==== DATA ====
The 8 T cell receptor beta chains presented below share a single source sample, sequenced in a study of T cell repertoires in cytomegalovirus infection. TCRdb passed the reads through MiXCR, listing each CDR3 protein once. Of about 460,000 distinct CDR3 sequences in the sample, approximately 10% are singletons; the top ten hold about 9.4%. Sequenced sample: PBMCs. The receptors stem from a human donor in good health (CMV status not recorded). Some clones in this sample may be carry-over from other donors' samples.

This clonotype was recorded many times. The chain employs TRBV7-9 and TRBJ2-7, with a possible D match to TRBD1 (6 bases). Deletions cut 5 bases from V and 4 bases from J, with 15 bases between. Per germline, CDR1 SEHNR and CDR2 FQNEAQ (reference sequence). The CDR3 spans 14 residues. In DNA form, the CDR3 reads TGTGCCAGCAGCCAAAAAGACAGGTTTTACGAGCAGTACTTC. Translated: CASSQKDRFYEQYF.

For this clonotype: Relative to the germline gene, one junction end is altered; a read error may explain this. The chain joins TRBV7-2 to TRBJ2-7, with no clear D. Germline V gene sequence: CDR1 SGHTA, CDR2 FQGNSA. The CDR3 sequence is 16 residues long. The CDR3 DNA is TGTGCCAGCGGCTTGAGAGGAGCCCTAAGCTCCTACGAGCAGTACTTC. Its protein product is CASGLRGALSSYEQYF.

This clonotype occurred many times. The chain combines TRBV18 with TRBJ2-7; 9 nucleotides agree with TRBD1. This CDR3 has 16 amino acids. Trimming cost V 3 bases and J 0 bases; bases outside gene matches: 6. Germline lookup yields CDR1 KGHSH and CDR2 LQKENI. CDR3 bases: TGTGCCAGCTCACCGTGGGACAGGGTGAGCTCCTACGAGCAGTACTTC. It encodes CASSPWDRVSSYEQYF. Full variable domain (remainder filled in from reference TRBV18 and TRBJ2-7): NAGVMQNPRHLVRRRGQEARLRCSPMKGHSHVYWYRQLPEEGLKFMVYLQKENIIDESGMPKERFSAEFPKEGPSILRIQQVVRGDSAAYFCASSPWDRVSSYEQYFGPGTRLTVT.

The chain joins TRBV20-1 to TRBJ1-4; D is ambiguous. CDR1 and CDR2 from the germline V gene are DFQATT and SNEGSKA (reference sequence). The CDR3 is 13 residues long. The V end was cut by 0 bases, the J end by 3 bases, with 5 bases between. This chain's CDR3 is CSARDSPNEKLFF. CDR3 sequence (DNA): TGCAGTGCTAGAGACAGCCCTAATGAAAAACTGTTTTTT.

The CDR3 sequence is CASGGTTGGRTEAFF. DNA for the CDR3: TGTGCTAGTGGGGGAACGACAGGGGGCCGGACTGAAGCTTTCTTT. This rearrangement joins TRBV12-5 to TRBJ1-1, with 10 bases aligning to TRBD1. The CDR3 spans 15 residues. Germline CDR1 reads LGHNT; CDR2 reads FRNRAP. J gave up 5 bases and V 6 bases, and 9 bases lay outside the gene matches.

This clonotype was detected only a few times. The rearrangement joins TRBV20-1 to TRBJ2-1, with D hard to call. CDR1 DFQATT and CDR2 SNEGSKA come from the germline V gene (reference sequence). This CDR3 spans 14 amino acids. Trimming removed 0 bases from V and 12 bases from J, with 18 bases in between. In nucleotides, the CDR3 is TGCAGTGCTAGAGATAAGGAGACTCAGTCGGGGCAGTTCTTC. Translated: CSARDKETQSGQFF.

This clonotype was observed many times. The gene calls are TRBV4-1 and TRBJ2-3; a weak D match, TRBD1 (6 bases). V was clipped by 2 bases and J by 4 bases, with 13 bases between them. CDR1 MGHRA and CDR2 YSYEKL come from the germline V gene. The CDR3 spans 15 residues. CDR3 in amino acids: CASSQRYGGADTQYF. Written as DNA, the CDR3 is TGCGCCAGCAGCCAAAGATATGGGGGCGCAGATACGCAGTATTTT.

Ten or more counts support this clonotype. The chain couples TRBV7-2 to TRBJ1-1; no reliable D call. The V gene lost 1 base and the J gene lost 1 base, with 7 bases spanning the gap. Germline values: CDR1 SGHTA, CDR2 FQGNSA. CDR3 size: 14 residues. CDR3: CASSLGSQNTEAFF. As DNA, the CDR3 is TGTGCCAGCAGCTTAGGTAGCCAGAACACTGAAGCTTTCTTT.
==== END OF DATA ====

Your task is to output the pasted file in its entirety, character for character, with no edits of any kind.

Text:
The 8 T cell receptor beta chains presented below share a single source sample, sequenced in a study of T cell repertoires in cytomegalovirus infection. TCRdb passed the reads through MiXCR, listing each CDR3 protein once. Of about 460,000 distinct CDR3 sequences in the sample, approximately 10% are singletons; the top ten hold about 9.4%. Sequenced sample: PBMCs. The receptors stem from a human donor in good health (CMV status not recorded). Some clones in this sample may be carry-over from other donors' samples.

This clonotype was recorded many times. The chain employs TRBV7-9 and TRBJ2-7, with a possible D match to TRBD1 (6 bases). Deletions cut 5 bases from V and 4 bases from J, with 15 bases between. Per germline, CDR1 SEHNR and CDR2 FQNEAQ (reference sequence). The CDR3 spans 14 residues. In DNA form, the CDR3 reads TGTGCCAGCAGCCAAAAAGACAGGTTTTACGAGCAGTACTTC. Translated: CASSQKDRFYEQYF.

For this clonotype: Relative to the germline gene, one junction end is altered; a read error may explain this. The chain joins TRBV7-2 to TRBJ2-7, with no clear D. Germline V gene sequence: CDR1 SGHTA, CDR2 FQGNSA. The CDR3 sequence is 16 residues long. The CDR3 DNA is TGTGCCAGCGGCTTGAGAGGAGCCCTAAGCTCCTACGAGCAGTACTTC. Its protein product is CASGLRGALSSYEQYF.

This clonotype occurred many times. The chain combines TRBV18 with TRBJ2-7; 9 nucleotides agree with TRBD1. This CDR3 has 16 amino acids. Trimming cost V 3 bases and J 0 bases; bases outside gene matches: 6. Germline lookup yields CDR1 KGHSH and CDR2 LQKENI. CDR3 bases: TGTGCCAGCTCACCGTGGGACAGGGTGAGCTCCTACGAGCAGTACTTC. It encodes CASSPWDRVSSYEQYF. Full variable domain (remainder filled in from reference TRBV18 and TRBJ2-7): NAGVMQNPRHLVRRRGQEARLRCSPMKGHSHVYWYRQLPEEGLKFMVYLQKENIIDESGMPKERFSAEFPKEGPSILRIQQVVRGDSAAYFCASSPWDRVSSYEQYFGPGTRLTVT.

The chain joins TRBV20-1 to TRBJ1-4; D is ambiguous. CDR1 and CDR2 from the germline V gene are DFQATT and SNEGSKA (reference sequence). The CDR3 is 13 residues long. The V end was cut by 0 bases, the J end by 3 bases, with 5 bases between. This chain's CDR3 is CSARDSPNEKLFF. CDR3 sequence (DNA): TGCAGTGCTAGAGACAGCCCTAATGAAAAACTGTTTTTT.

The CDR3 sequence is CASGGTTGGRTEAFF. DNA for the CDR3: TGTGCTAGTGGGGGAACGACAGGGGGCCGGACTGAAGCTTTCTTT. This rearrangement joins TRBV12-5 to TRBJ1-1, with 10 bases aligning to TRBD1. The CDR3 spans 15 residues. Germline CDR1 reads LGHNT; CDR2 reads FRNRAP. J gave up 5 bases and V 6 bases, and 9 bases lay outside the gene matches.

This clonotype was detected only a few times. The rearrangement joins TRBV20-1 to TRBJ2-1, with D hard to call. CDR1 DFQATT and CDR2 SNEGSKA come from the germline V gene (reference sequence). This CDR3 spans 14 amino acids. Trimming removed 0 bases from V and 12 bases from J, with 18 bases in between. In nucleotides, the CDR3 is TGCAGTGCTAGAGATAAGGAGACTCAGTCGGGGCAGTTCTTC. Translated: CSARDKETQSGQFF.

This clonotype was observed many times. The gene calls are TRBV4-1 and TRBJ2-3; a weak D match, TRBD1 (6 bases). V was clipped by 2 bases and J by 4 bases, with 13 bases between them. CDR1 MGHRA and CDR2 YSYEKL come from the germline V gene. The CDR3 spans 15 residues. CDR3 in amino acids: CASSQRYGGADTQYF. Written as DNA, the CDR3 is TGCGCCAGCAGCCAAAGATATGGGGGCGCAGATACGCAGTATTTT.

Ten or more counts support this clonotype. The chain couples TRBV7-2 to TRBJ1-1; no reliable D call. The V gene lost 1 base and the J gene lost 1 base, with 7 bases spanning the gap. Germline values: CDR1 SGHTA, CDR2 FQGNSA. CDR3 size: 14 residues. CDR3: CASSLGSQNTEAFF. As DNA, the CDR3 is TGTGCCAGCAGCTTAGGTAGCCAGAACACTGAAGCTTTCTTT.